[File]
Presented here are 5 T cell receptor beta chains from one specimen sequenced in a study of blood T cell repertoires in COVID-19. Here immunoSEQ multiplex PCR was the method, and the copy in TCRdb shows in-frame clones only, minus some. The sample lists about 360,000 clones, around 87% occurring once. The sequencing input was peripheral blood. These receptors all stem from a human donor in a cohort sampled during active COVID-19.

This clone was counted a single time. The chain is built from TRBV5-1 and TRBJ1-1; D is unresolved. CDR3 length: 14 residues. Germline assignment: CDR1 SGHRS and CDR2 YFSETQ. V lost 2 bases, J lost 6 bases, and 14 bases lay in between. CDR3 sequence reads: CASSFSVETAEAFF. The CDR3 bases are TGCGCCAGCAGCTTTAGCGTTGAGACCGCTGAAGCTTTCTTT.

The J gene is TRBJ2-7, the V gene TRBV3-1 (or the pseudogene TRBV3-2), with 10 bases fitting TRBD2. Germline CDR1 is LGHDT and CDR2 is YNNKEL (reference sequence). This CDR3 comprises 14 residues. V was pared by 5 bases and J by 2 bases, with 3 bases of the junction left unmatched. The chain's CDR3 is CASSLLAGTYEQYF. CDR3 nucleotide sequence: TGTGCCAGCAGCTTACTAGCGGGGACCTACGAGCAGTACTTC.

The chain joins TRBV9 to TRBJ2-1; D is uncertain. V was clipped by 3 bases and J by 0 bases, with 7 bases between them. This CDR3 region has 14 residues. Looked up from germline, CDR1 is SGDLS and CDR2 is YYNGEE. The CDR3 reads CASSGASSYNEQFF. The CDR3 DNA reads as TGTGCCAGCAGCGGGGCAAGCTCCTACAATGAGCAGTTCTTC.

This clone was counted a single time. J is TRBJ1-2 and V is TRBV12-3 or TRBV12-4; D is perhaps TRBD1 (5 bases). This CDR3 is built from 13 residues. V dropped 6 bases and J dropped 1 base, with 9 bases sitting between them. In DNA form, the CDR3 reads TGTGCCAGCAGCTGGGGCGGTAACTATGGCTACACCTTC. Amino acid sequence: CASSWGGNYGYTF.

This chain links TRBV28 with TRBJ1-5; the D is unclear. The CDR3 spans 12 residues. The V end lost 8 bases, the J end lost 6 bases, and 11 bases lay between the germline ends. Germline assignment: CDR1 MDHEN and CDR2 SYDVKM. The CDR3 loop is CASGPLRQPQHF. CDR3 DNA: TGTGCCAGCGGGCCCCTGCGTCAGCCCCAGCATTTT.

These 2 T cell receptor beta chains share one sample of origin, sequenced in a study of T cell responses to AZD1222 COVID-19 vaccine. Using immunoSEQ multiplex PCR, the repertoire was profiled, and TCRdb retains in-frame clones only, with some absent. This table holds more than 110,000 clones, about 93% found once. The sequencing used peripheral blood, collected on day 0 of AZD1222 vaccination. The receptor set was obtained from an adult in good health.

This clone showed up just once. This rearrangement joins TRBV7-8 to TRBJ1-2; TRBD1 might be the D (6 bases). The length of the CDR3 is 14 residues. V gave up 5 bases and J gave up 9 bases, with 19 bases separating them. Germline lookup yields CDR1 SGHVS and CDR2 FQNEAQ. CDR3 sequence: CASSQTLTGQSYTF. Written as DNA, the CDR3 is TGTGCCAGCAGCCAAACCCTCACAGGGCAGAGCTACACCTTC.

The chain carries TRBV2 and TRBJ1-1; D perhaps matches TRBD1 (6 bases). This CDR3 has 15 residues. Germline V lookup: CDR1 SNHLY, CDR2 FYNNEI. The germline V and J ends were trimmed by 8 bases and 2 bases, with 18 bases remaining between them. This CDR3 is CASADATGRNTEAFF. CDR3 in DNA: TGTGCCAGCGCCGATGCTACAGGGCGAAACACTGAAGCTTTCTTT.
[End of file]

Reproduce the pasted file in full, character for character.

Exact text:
Presented here are 5 T cell receptor beta chains from one specimen sequenced in a study of blood T cell repertoires in COVID-19. Here immunoSEQ multiplex PCR was the method, and the copy in TCRdb shows in-frame clones only, minus some. The sample lists about 360,000 clones, around 87% occurring once. The sequencing input was peripheral blood. These receptors all stem from a human donor in a cohort sampled during active COVID-19.

This clone was counted a single time. The chain is built from TRBV5-1 and TRBJ1-1; D is unresolved. CDR3 length: 14 residues. Germline assignment: CDR1 SGHRS and CDR2 YFSETQ. V lost 2 bases, J lost 6 bases, and 14 bases lay in between. CDR3 sequence reads: CASSFSVETAEAFF. The CDR3 bases are TGCGCCAGCAGCTTTAGCGTTGAGACCGCTGAAGCTTTCTTT.

The J gene is TRBJ2-7, the V gene TRBV3-1 (or the pseudogene TRBV3-2), with 10 bases fitting TRBD2. Germline CDR1 is LGHDT and CDR2 is YNNKEL (reference sequence). This CDR3 comprises 14 residues. V was pared by 5 bases and J by 2 bases, with 3 bases of the junction left unmatched. The chain's CDR3 is CASSLLAGTYEQYF. CDR3 nucleotide sequence: TGTGCCAGCAGCTTACTAGCGGGGACCTACGAGCAGTACTTC.

The chain joins TRBV9 to TRBJ2-1; D is uncertain. V was clipped by 3 bases and J by 0 bases, with 7 bases between them. This CDR3 region has 14 residues. Looked up from germline, CDR1 is SGDLS and CDR2 is YYNGEE. The CDR3 reads CASSGASSYNEQFF. The CDR3 DNA reads as TGTGCCAGCAGCGGGGCAAGCTCCTACAATGAGCAGTTCTTC.

This clone was counted a single time. J is TRBJ1-2 and V is TRBV12-3 or TRBV12-4; D is perhaps TRBD1 (5 bases). This CDR3 is built from 13 residues. V dropped 6 bases and J dropped 1 base, with 9 bases sitting between them. In DNA form, the CDR3 reads TGTGCCAGCAGCTGGGGCGGTAACTATGGCTACACCTTC. Amino acid sequence: CASSWGGNYGYTF.

This chain links TRBV28 with TRBJ1-5; the D is unclear. The CDR3 spans 12 residues. The V end lost 8 bases, the J end lost 6 bases, and 11 bases lay between the germline ends. Germline assignment: CDR1 MDHEN and CDR2 SYDVKM. The CDR3 loop is CASGPLRQPQHF. CDR3 DNA: TGTGCCAGCGGGCCCCTGCGTCAGCCCCAGCATTTT.

These 2 T cell receptor beta chains share one sample of origin, sequenced in a study of T cell responses to AZD1222 COVID-19 vaccine. Using immunoSEQ multiplex PCR, the repertoire was profiled, and TCRdb retains in-frame clones only, with some absent. This table holds more than 110,000 clones, about 93% found once. The sequencing used peripheral blood, collected on day 0 of AZD1222 vaccination. The receptor set was obtained from an adult in good health.

This clone showed up just once. This rearrangement joins TRBV7-8 to TRBJ1-2; TRBD1 might be the D (6 bases). The length of the CDR3 is 14 residues. V gave up 5 bases and J gave up 9 bases, with 19 bases separating them. Germline lookup yields CDR1 SGHVS and CDR2 FQNEAQ. CDR3 sequence: CASSQTLTGQSYTF. Written as DNA, the CDR3 is TGTGCCAGCAGCCAAACCCTCACAGGGCAGAGCTACACCTTC.

The chain carries TRBV2 and TRBJ1-1; D perhaps matches TRBD1 (6 bases). This CDR3 has 15 residues. Germline V lookup: CDR1 SNHLY, CDR2 FYNNEI. The germline V and J ends were trimmed by 8 bases and 2 bases, with 18 bases remaining between them. This CDR3 is CASADATGRNTEAFF. CDR3 in DNA: TGTGCCAGCGCCGATGCTACAGGGCGAAACACTGAAGCTTTCTTT.